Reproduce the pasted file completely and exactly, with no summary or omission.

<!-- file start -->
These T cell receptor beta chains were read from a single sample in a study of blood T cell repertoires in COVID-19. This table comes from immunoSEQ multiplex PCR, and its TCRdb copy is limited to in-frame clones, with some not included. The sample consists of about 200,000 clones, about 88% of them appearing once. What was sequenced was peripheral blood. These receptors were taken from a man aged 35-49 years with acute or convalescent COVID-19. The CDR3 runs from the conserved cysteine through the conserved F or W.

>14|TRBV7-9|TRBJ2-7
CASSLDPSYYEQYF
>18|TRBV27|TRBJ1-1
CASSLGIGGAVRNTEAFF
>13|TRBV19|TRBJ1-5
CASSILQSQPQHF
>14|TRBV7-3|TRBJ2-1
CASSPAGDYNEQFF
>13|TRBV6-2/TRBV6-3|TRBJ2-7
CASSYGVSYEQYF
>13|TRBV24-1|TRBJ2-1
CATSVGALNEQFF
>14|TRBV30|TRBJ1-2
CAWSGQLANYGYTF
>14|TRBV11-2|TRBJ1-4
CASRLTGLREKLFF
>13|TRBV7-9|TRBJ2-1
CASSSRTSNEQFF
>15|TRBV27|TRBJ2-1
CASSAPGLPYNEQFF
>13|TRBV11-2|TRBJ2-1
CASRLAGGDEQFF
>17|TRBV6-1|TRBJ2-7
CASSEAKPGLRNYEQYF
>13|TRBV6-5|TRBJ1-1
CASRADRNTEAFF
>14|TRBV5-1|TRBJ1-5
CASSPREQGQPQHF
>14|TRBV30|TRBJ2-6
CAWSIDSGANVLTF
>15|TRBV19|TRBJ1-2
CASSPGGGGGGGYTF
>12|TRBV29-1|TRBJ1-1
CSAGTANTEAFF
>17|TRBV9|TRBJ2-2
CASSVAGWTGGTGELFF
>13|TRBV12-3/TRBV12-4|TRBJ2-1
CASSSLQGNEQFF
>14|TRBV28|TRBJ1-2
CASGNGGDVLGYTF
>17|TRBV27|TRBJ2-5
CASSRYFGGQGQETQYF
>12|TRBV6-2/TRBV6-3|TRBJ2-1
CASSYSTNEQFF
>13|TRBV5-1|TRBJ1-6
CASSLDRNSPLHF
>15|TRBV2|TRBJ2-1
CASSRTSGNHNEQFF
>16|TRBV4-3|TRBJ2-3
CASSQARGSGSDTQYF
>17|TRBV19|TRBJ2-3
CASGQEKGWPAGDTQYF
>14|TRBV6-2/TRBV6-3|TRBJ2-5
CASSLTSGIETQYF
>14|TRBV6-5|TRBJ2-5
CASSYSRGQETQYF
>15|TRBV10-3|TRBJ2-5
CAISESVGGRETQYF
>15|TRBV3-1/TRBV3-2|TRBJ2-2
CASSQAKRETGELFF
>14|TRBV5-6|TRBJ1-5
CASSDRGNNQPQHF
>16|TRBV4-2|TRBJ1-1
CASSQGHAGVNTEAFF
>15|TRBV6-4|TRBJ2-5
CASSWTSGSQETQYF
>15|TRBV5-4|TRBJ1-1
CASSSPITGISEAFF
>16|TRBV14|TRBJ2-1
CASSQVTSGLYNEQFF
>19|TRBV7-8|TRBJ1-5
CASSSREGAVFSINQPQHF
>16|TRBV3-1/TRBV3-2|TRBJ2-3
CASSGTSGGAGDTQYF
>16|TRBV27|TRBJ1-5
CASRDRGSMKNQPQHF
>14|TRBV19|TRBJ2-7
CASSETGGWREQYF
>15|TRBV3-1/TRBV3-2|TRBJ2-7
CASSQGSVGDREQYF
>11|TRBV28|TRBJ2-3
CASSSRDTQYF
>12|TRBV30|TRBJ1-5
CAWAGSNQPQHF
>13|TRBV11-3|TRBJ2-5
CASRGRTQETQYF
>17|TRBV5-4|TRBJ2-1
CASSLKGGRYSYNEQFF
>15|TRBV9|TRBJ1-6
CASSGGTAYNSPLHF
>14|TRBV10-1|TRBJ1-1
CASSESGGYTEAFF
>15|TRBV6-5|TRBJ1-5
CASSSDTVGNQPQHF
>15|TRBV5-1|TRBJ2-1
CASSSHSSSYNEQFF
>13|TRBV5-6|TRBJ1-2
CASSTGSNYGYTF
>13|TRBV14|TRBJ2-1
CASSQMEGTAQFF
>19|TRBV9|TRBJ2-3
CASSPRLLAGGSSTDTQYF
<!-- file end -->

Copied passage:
These T cell receptor beta chains were read from a single sample in a study of blood T cell repertoires in COVID-19. This table comes from immunoSEQ multiplex PCR, and its TCRdb copy is limited to in-frame clones, with some not included. The sample consists of about 200,000 clones, about 88% of them appearing once. What was sequenced was peripheral blood. These receptors were taken from a man aged 35-49 years with acute or convalescent COVID-19. The CDR3 runs from the conserved cysteine through the conserved F or W.

>14|TRBV7-9|TRBJ2-7
CASSLDPSYYEQYF
>18|TRBV27|TRBJ1-1
CASSLGIGGAVRNTEAFF
>13|TRBV19|TRBJ1-5
CASSILQSQPQHF
>14|TRBV7-3|TRBJ2-1
CASSPAGDYNEQFF
>13|TRBV6-2/TRBV6-3|TRBJ2-7
CASSYGVSYEQYF
>13|TRBV24-1|TRBJ2-1
CATSVGALNEQFF
>14|TRBV30|TRBJ1-2
CAWSGQLANYGYTF
>14|TRBV11-2|TRBJ1-4
CASRLTGLREKLFF
>13|TRBV7-9|TRBJ2-1
CASSSRTSNEQFF
>15|TRBV27|TRBJ2-1
CASSAPGLPYNEQFF
>13|TRBV11-2|TRBJ2-1
CASRLAGGDEQFF
>17|TRBV6-1|TRBJ2-7
CASSEAKPGLRNYEQYF
>13|TRBV6-5|TRBJ1-1
CASRADRNTEAFF
>14|TRBV5-1|TRBJ1-5
CASSPREQGQPQHF
>14|TRBV30|TRBJ2-6
CAWSIDSGANVLTF
>15|TRBV19|TRBJ1-2
CASSPGGGGGGGYTF
>12|TRBV29-1|TRBJ1-1
CSAGTANTEAFF
>17|TRBV9|TRBJ2-2
CASSVAGWTGGTGELFF
>13|TRBV12-3/TRBV12-4|TRBJ2-1
CASSSLQGNEQFF
>14|TRBV28|TRBJ1-2
CASGNGGDVLGYTF
>17|TRBV27|TRBJ2-5
CASSRYFGGQGQETQYF
>12|TRBV6-2/TRBV6-3|TRBJ2-1
CASSYSTNEQFF
>13|TRBV5-1|TRBJ1-6
CASSLDRNSPLHF
>15|TRBV2|TRBJ2-1
CASSRTSGNHNEQFF
>16|TRBV4-3|TRBJ2-3
CASSQARGSGSDTQYF
>17|TRBV19|TRBJ2-3
CASGQEKGWPAGDTQYF
>14|TRBV6-2/TRBV6-3|TRBJ2-5
CASSLTSGIETQYF
>14|TRBV6-5|TRBJ2-5
CASSYSRGQETQYF
>15|TRBV10-3|TRBJ2-5
CAISESVGGRETQYF
>15|TRBV3-1/TRBV3-2|TRBJ2-2
CASSQAKRETGELFF
>14|TRBV5-6|TRBJ1-5
CASSDRGNNQPQHF
>16|TRBV4-2|TRBJ1-1
CASSQGHAGVNTEAFF
>15|TRBV6-4|TRBJ2-5
CASSWTSGSQETQYF
>15|TRBV5-4|TRBJ1-1
CASSSPITGISEAFF
>16|TRBV14|TRBJ2-1
CASSQVTSGLYNEQFF
>19|TRBV7-8|TRBJ1-5
CASSSREGAVFSINQPQHF
>16|TRBV3-1/TRBV3-2|TRBJ2-3
CASSGTSGGAGDTQYF
>16|TRBV27|TRBJ1-5
CASRDRGSMKNQPQHF
>14|TRBV19|TRBJ2-7
CASSETGGWREQYF
>15|TRBV3-1/TRBV3-2|TRBJ2-7
CASSQGSVGDREQYF
>11|TRBV28|TRBJ2-3
CASSSRDTQYF
>12|TRBV30|TRBJ1-5
CAWAGSNQPQHF
>13|TRBV11-3|TRBJ2-5
CASRGRTQETQYF
>17|TRBV5-4|TRBJ2-1
CASSLKGGRYSYNEQFF
>15|TRBV9|TRBJ1-6
CASSGGTAYNSPLHF
>14|TRBV10-1|TRBJ1-1
CASSESGGYTEAFF
>15|TRBV6-5|TRBJ1-5
CASSSDTVGNQPQHF
>15|TRBV5-1|TRBJ2-1
CASSSHSSSYNEQFF
>13|TRBV5-6|TRBJ1-2
CASSTGSNYGYTF
>13|TRBV14|TRBJ2-1
CASSQMEGTAQFF
>19|TRBV9|TRBJ2-3
CASSPRLLAGGSSTDTQYF